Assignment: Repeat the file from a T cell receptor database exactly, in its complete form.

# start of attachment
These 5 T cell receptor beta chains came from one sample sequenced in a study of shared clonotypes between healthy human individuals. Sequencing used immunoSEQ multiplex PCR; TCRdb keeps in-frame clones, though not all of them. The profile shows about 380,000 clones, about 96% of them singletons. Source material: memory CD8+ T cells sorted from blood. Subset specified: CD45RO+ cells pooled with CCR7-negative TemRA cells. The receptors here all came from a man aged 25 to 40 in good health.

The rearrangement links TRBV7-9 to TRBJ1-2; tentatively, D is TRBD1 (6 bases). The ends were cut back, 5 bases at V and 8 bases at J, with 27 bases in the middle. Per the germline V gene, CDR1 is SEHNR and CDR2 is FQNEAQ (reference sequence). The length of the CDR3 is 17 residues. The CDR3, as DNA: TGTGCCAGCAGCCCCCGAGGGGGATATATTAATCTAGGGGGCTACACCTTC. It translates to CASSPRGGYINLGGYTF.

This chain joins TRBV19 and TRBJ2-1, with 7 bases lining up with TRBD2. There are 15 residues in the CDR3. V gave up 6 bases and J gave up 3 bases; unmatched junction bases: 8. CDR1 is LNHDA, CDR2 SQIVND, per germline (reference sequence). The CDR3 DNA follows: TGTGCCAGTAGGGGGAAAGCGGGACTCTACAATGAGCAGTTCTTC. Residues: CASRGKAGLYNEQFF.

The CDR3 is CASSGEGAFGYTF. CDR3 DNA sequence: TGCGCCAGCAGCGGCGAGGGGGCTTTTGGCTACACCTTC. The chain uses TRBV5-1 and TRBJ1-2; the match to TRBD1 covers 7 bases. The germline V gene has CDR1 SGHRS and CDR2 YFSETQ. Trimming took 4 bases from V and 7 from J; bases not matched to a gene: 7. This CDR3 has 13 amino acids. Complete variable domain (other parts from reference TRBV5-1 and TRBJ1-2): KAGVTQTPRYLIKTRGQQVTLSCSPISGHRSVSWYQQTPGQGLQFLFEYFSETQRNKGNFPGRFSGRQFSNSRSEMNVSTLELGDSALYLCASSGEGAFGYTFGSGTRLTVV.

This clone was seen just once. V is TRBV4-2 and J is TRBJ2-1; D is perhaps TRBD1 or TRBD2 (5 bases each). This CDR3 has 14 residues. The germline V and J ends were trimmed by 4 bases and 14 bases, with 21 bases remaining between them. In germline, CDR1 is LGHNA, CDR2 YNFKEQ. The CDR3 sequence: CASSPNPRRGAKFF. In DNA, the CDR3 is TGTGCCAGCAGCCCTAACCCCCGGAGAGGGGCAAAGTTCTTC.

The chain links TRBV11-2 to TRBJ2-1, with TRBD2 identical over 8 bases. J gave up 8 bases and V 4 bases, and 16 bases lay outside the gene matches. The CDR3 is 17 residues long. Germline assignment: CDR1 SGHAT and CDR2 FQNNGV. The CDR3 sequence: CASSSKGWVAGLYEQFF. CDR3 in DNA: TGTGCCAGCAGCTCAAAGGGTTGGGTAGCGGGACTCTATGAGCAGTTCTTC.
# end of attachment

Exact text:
These 5 T cell receptor beta chains came from one sample sequenced in a study of shared clonotypes between healthy human individuals. Sequencing used immunoSEQ multiplex PCR; TCRdb keeps in-frame clones, though not all of them. The profile shows about 380,000 clones, about 96% of them singletons. Source material: memory CD8+ T cells sorted from blood. Subset specified: CD45RO+ cells pooled with CCR7-negative TemRA cells. The receptors here all came from a man aged 25 to 40 in good health.

The rearrangement links TRBV7-9 to TRBJ1-2; tentatively, D is TRBD1 (6 bases). The ends were cut back, 5 bases at V and 8 bases at J, with 27 bases in the middle. Per the germline V gene, CDR1 is SEHNR and CDR2 is FQNEAQ (reference sequence). The length of the CDR3 is 17 residues. The CDR3, as DNA: TGTGCCAGCAGCCCCCGAGGGGGATATATTAATCTAGGGGGCTACACCTTC. It translates to CASSPRGGYINLGGYTF.

This chain joins TRBV19 and TRBJ2-1, with 7 bases lining up with TRBD2. There are 15 residues in the CDR3. V gave up 6 bases and J gave up 3 bases; unmatched junction bases: 8. CDR1 is LNHDA, CDR2 SQIVND, per germline (reference sequence). The CDR3 DNA follows: TGTGCCAGTAGGGGGAAAGCGGGACTCTACAATGAGCAGTTCTTC. Residues: CASRGKAGLYNEQFF.

The CDR3 is CASSGEGAFGYTF. CDR3 DNA sequence: TGCGCCAGCAGCGGCGAGGGGGCTTTTGGCTACACCTTC. The chain uses TRBV5-1 and TRBJ1-2; the match to TRBD1 covers 7 bases. The germline V gene has CDR1 SGHRS and CDR2 YFSETQ. Trimming took 4 bases from V and 7 from J; bases not matched to a gene: 7. This CDR3 has 13 amino acids. Complete variable domain (other parts from reference TRBV5-1 and TRBJ1-2): KAGVTQTPRYLIKTRGQQVTLSCSPISGHRSVSWYQQTPGQGLQFLFEYFSETQRNKGNFPGRFSGRQFSNSRSEMNVSTLELGDSALYLCASSGEGAFGYTFGSGTRLTVV.

This clone was seen just once. V is TRBV4-2 and J is TRBJ2-1; D is perhaps TRBD1 or TRBD2 (5 bases each). This CDR3 has 14 residues. The germline V and J ends were trimmed by 4 bases and 14 bases, with 21 bases remaining between them. In germline, CDR1 is LGHNA, CDR2 YNFKEQ. The CDR3 sequence: CASSPNPRRGAKFF. In DNA, the CDR3 is TGTGCCAGCAGCCCTAACCCCCGGAGAGGGGCAAAGTTCTTC.

The chain links TRBV11-2 to TRBJ2-1, with TRBD2 identical over 8 bases. J gave up 8 bases and V 4 bases, and 16 bases lay outside the gene matches. The CDR3 is 17 residues long. Germline assignment: CDR1 SGHAT and CDR2 FQNNGV. The CDR3 sequence: CASSSKGWVAGLYEQFF. CDR3 in DNA: TGTGCCAGCAGCTCAAAGGGTTGGGTAGCGGGACTCTATGAGCAGTTCTTC.